Sreeja R et al., (18) reported that the duration of analgesia was significantly higher in Group B {bupivacaine 0.5% (20 mL)+ dexmedetomidine 1 μ} as compared to Group A {bupivacaine 0.5% (20 mL)+clonidine 1 μ}. The mean time for onset of a sensory block as well as motor block was significantly less in Group B.The study by Krishan G et al., (19) found that both clonidine and dexmedetomidine, when used as an adjuvant to 0.5% levobupivacaine, decreased the onset of sensory and motor blockade and prolonged the duration of sensory and motor blockade but dexmedetomidine was a better alternative to clonidine as an adjuvant to local anaesthetic agent.

Tripathi A et al., (20) concluded that addition of dexmedetomidine prolongs the durations of sensory and motor block and duration of analgesia and improves the quality of anaesthesia as compared with clonidine when injected with bupivacaine in supraclavicular brachial plexus block.

All the three groups in this study were comparable in terms of heart rate, mean arterial blood pressure, respiratory rate. There was no clinical or statistically significant difference amongst any of the groups as the p-value obtained was >0.05. During the present study, no episode of bradycardia, hypotension, hypoxemia was observed in either of the group. This might be because of the use of low doses of dexmedetomidine and clonidine, at which only early onset and prolonged duration of the block were seen without any haemodynamic side-effects. Similar to the present study, when lower dose of dexmedetomidine was used by Swami SS et al., (21), the incidence of bradycardia and hypotension was not significant. In the present study, a 50 μg dose of dexmedetomidine was present in group II. Bernard JM and Macarie P (22) conducted a study evaluating the effects of adding 30-300 μg clonidine to lignocaine for axillary brachial plexus anesthesia. The study concluded that the addition of a small dose of clonidine hastened the onset of the block and improved the efficacy of surgical anaesthesia alongside limiting alpha two agonist side-effects to the sedation only. According to this study, the best dose to use clinically is between 30 μg and 90 μ μg. In the present study, a 50 μg dose of clonidine was used in group III.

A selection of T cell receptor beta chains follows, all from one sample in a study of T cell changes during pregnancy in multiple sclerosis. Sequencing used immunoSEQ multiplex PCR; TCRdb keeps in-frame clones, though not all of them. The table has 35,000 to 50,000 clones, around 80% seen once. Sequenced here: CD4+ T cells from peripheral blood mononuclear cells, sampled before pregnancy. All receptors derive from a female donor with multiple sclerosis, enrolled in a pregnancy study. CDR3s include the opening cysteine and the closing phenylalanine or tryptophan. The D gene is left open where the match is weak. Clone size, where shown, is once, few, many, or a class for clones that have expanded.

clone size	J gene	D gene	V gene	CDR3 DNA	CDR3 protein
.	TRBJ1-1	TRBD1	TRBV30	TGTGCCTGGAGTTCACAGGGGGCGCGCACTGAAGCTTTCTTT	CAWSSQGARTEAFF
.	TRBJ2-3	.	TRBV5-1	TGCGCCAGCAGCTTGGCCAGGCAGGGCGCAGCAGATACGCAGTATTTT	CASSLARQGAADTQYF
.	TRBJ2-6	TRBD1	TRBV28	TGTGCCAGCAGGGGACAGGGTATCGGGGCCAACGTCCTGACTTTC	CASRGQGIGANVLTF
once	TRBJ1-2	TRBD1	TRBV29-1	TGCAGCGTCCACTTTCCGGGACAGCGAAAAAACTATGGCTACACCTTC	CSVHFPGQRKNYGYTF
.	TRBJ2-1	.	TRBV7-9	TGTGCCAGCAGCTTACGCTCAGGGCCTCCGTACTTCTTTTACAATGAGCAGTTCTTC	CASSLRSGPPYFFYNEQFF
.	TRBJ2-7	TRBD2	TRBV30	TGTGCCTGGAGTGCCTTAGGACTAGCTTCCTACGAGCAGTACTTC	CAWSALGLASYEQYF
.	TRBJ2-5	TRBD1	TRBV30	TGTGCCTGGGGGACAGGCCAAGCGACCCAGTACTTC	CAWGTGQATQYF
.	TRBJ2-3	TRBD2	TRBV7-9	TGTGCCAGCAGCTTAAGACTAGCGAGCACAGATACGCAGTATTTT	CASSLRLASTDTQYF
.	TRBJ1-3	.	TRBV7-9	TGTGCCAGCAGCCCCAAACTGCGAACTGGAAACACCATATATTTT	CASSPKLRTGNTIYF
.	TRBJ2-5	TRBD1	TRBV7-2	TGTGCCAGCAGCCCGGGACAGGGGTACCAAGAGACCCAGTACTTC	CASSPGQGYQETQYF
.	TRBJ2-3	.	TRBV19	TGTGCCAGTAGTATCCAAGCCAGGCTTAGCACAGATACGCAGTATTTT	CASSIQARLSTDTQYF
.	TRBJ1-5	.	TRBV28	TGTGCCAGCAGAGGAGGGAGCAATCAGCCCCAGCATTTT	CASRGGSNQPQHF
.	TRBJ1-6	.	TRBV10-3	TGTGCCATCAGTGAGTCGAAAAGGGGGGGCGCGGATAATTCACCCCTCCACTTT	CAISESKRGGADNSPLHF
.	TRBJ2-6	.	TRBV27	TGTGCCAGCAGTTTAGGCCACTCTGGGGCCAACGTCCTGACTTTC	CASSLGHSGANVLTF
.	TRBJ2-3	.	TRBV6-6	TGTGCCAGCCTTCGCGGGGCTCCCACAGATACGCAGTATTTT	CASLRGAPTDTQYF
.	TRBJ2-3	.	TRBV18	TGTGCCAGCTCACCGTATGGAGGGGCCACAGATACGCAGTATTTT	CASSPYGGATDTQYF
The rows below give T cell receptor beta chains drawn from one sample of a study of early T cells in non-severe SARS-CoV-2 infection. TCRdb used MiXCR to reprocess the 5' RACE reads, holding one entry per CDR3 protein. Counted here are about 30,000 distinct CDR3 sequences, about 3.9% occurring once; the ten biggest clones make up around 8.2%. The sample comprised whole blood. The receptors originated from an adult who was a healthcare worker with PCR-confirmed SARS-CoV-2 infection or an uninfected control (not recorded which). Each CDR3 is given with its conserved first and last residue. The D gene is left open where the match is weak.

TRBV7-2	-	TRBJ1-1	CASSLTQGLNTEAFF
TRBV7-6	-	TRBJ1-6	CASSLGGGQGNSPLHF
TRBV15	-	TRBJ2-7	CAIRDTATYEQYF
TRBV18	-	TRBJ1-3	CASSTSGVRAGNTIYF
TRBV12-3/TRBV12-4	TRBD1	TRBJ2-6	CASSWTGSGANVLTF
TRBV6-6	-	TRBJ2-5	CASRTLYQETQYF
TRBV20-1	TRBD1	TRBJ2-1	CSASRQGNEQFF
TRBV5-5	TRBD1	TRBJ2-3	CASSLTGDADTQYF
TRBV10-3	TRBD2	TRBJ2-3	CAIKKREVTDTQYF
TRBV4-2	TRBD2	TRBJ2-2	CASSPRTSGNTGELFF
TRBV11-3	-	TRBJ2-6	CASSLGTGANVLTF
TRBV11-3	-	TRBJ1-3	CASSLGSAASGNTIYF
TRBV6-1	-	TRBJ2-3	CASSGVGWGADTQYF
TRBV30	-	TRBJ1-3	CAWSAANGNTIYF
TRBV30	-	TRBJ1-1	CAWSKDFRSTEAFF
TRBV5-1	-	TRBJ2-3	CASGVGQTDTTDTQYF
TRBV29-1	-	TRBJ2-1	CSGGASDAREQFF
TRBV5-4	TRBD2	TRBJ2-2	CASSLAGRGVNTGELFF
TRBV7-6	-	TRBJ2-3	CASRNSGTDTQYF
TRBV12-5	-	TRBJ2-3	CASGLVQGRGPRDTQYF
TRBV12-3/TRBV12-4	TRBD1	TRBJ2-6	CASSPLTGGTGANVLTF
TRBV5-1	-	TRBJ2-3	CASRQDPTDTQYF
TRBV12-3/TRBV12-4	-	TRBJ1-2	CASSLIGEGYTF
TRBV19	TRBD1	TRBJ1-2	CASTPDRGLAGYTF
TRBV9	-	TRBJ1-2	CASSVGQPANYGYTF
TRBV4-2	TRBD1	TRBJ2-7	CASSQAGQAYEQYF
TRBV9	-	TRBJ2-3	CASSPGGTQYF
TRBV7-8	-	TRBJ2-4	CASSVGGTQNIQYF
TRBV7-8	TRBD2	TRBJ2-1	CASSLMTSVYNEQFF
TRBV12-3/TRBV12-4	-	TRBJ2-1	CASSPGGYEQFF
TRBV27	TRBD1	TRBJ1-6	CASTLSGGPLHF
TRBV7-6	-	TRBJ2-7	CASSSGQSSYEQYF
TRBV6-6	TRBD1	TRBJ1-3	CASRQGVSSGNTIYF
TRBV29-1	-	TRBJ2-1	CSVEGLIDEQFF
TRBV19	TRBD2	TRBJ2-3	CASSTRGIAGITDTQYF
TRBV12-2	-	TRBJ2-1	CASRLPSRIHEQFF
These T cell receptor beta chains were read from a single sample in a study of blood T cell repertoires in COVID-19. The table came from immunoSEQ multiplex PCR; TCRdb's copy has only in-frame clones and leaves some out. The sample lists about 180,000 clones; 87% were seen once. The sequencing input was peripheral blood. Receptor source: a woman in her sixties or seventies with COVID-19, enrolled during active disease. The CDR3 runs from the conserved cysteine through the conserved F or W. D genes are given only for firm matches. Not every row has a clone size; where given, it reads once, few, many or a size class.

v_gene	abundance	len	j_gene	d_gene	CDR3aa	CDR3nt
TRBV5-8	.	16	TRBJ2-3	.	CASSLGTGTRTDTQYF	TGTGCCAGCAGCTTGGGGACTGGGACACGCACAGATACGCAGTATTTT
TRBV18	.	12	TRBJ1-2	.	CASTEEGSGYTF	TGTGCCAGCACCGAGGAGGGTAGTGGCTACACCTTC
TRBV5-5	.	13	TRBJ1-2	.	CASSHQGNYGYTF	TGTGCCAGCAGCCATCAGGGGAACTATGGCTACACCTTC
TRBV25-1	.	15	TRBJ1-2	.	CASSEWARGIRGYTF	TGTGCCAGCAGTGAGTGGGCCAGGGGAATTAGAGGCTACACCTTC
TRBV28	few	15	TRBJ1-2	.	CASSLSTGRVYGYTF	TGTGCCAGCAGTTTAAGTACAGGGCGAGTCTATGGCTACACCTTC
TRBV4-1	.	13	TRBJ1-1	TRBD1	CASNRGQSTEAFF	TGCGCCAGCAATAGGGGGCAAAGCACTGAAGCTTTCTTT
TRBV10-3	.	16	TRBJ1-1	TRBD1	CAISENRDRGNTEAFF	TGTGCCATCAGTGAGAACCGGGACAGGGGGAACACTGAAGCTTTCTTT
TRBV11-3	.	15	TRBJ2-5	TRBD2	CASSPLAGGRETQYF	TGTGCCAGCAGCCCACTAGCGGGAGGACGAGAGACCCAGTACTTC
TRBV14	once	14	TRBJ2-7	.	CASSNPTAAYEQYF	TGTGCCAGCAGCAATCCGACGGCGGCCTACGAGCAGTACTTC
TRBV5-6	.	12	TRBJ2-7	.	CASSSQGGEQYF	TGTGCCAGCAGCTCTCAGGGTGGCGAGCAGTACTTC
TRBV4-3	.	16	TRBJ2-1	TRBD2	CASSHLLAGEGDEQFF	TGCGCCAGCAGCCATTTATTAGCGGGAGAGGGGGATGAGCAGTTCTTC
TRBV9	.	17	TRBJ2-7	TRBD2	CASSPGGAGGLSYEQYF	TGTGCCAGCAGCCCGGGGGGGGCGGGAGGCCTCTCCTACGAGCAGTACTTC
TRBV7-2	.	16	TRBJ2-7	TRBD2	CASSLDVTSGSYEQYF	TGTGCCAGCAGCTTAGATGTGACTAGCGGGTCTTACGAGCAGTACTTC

In the present study, there was no episode of diaphragmatic palsy, pneumothorax, Horner syndrome or hoarseness of voice. This was probably because a low interscalene block was used in which the block was performed below the level of the C6 vertebra. At this level phrenic nerve divides 3 mm per cm as it descends caudally from the brachial plexus, thereby reducing the incidence of hemidiaphragmatic palsy and other respiratory complications. Park SK et al., (5) also used a low approach interscalene brachial plexus block on patients undergoing surgery of upper extremities. None of the patients in their study experienced complications. There were no signs of dyspnea or hemidiaphragmatic paralysis.


The block was not ultrasound-guided which would have helped use less volume and dosage of the local anaesthetic mixture for achieving an adequate block.


The results of the present study concludes that LISB provides adequate sensory and motor block for upper limb surgeries without significant adverse effects. Using LA mixture (lignocaine+ levopuvacaine) provides rapid onset of block due to lignocaine. The addition of dexmedetomidine produces significantly faster onset of sensory-motor blockade with prolonged duration followed by clonidine and LA mixture, respectively. Using LISB approach there is less chance of phrenic nerve blockade and less incidence of ulnar sparing. Therefore, LISB should be preferred for upper limb surgeries with LA mixture.


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DOI and Others

DOI: 10.7860/JCDR/2022/57123.17249

Date of Submission: May 03, 2022
Date of Peer Review: May 31, 2022
Date of Acceptance: Aug 26, 2022
Date of Publishing: Dec 01, 2022

• Financial or Other Competing Interests: None
• Was Ethics Committee Approval obtained for this study? Yes
• Was informed consent obtained from the subjects involved in the study? Yes
• For any images presented appropriate consent has been obtained from the subjects. NA